“13-Year-Old Student Seduces His Female Teacher On Instagram, But Now She’s In Jail”

If I had to pick a title that would fail to convey that I thought an adult woman raping a 13-year-old boy was a criminal, immoral act, this would be the title:

13-Year-Old Student Seduces His Female Teacher On Instagram, But Now She’s In Jail

This was the title of a Thought Catalog article written by Gray Collins. I will set aside the notion that a 13-year-old can seduce an adult. More curious is how one would do this on Instagram. What person is unable to avoid the advances of someone online? You could either mute them, block them, or stop using the service. Yet we are meant to believe a 13-year-old boy was such a cunning linguist that he could seduce a woman twice his age,  and one who claims she initially had no interest in the boy.  Continue reading

Male victims share their stories about female rapists

Crimes make people uncomfortable. They particularly irk people whenever victims describe what happened to them. I think, however, that people sometimes need to be uncomfortable. People need to hear what happens. As much as those stories may ruin a person’s day, I think it is important to understand how experiencing those things can potentially ruin a person’s life.

This is all the more important when it comes to taboo topics like female sex offenders. People avoid the topic for a variety of reasons. In turn, victims of female abusers learn to keep the experiences to themselves. The only people this helps are female sexual predators. It does nothing to help the public understand how these women operate. It certainly does not help the victims who suffer in silence.

A recent article presented the stories of several men abused by women. Continue reading

New study will research men forced to penetrate by women

Dr Siobhan Weare of Lancaster University’s Law School will head a new study seeking to investigate female-perpetrated rape:

This research project is looking for men in the UK who have been ‘forced to penetrate’ a woman to participate. The term ‘forced to penetrate’ is used to refer to any and all cases where a man engages in penile penetration of a woman without his consent. This could include non-consensual penile penetration of a woman’s vagina, mouth or anus.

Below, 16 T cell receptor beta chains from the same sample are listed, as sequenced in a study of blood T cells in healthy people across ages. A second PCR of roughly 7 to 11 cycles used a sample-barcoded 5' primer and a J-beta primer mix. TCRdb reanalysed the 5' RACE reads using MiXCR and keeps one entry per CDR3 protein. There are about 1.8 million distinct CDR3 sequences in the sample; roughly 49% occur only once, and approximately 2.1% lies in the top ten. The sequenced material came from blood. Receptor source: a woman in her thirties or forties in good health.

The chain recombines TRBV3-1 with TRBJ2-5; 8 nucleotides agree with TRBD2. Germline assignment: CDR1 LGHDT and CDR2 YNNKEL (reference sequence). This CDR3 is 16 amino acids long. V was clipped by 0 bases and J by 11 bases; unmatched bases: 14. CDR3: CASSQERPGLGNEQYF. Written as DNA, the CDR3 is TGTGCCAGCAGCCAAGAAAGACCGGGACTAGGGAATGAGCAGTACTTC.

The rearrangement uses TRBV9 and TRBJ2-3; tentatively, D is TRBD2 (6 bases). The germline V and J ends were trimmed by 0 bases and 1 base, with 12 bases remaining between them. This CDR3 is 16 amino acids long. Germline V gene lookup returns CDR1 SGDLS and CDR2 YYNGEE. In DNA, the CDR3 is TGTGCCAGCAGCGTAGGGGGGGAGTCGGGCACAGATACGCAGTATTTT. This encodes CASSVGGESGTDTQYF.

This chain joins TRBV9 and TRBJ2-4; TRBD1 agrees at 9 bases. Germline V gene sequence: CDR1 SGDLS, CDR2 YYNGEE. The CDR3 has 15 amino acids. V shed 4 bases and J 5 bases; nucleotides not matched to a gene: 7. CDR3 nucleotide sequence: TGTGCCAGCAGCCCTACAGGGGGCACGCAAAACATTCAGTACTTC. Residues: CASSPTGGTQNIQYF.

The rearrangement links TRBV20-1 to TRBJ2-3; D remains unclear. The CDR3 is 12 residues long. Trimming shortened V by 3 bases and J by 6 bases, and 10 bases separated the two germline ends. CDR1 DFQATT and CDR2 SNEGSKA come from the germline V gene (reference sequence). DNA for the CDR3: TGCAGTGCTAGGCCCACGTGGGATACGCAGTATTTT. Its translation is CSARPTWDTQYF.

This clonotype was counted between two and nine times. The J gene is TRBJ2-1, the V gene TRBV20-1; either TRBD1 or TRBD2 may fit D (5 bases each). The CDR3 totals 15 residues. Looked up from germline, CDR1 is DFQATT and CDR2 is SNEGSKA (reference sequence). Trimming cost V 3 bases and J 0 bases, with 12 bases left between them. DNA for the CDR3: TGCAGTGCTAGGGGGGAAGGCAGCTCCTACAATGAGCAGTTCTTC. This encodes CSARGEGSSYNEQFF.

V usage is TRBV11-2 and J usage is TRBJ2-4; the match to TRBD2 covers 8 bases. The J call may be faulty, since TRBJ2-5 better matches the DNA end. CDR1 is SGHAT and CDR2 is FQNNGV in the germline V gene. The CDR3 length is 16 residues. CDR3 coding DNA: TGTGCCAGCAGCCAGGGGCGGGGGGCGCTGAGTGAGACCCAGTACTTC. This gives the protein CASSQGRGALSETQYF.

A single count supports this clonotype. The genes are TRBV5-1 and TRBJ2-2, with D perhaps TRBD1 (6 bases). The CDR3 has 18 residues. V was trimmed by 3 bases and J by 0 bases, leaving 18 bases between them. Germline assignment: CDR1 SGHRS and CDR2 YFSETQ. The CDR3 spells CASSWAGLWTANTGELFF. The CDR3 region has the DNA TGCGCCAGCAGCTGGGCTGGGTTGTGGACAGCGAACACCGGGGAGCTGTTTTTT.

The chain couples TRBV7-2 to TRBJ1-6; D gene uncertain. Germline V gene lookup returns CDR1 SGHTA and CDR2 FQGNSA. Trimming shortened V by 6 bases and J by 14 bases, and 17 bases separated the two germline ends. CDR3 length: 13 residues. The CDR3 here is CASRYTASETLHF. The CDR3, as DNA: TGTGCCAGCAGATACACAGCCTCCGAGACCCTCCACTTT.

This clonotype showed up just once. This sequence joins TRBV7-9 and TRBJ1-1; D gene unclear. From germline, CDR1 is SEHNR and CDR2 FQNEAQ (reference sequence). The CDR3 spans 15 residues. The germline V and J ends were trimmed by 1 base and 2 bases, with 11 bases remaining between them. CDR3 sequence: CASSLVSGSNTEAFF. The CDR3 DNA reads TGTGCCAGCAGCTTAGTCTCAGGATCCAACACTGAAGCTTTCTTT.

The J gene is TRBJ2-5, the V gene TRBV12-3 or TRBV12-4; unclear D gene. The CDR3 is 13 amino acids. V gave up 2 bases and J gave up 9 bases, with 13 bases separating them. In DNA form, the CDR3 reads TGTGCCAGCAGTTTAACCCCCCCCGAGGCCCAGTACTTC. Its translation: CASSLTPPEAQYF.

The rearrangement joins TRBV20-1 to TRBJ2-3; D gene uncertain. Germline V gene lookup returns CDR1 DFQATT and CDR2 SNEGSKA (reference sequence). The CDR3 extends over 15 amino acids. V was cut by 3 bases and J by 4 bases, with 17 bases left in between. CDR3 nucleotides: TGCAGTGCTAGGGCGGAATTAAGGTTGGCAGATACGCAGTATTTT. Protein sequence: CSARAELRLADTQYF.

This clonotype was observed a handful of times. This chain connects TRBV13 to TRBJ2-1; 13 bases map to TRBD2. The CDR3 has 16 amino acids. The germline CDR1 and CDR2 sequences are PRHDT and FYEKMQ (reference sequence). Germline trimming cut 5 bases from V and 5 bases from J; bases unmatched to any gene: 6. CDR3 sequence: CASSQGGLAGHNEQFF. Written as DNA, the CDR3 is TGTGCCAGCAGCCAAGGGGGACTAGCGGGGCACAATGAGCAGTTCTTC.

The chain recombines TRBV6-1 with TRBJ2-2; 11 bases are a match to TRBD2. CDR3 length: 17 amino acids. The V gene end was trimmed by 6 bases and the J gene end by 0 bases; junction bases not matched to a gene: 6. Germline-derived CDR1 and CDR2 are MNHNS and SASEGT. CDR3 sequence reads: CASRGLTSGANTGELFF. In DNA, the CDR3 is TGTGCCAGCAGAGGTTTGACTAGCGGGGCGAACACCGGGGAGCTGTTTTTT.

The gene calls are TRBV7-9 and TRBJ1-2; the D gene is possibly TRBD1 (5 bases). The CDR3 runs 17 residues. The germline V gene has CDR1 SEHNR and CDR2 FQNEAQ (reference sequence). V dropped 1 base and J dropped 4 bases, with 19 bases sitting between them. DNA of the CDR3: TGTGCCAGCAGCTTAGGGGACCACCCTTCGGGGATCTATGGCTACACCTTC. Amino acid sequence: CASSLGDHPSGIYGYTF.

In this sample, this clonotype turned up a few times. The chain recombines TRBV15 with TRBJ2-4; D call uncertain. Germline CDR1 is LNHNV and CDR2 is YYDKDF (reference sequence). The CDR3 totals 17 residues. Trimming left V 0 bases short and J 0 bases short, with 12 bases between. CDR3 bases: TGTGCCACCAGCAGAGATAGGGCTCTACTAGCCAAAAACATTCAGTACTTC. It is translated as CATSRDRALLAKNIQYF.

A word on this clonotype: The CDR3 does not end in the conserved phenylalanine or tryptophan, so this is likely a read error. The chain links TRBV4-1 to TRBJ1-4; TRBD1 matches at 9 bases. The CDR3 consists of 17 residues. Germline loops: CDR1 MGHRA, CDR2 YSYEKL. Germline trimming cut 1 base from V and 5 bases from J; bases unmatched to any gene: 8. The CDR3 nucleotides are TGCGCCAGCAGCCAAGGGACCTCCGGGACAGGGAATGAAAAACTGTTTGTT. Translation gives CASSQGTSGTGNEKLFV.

This is, to my knowledge, the first study to specifically research this type of assault. Weare asks for people to participate in the online study. It is anonymous and the team allows people to withdraw from the study up to two weeks after completing it.

The survey is limited to UK residents or those assaulted while in the UK, and participants must be at least 18.

I encourage male survivors living in the UK to participate in the study. It will go a long way in helping people understand the scope of female-perpetrated rape.

Hiding in Plain Sight: The Female Sexual Predator

What does it say about our society when we are only acknowledging the reality of female sexual perpetrators at the end of 2016?

As much as I detest the “it’s the current year” argument, I feel it is applicable in this instance. Despite all the progress made in victim advocacy in the last thirty years, we still hesitate to admit that women commit sexual violence. The hesitation comes in part from cultural norms about women’s capacity for violence, in part from assumptions about male victimization, and in part from a political movement that frames sexual violence as a “gendered” crime.

I have written numerous times about female sex offenders. While the topic receives less media and scholarly attention, there are plenty of studies showing the prevalence of female sexual perpetration. I previously noted that if one looks at these studies in chronological order, the reported rate of female perpetration, particularly against male victims, increases over time. The more we study the topic, the more obvious it becomes that not only do women commit sexual violence, but that they represent the majority of people who sexually assault men and boys.

As shown above, none of this information is new. I pieced it together without access to scholarly publications. Other advocates, men’s rights activists, and even feminists have done the same. The information is scattered and somewhat limited, yet it is not hard to find.

It is simply not discussed. Continue reading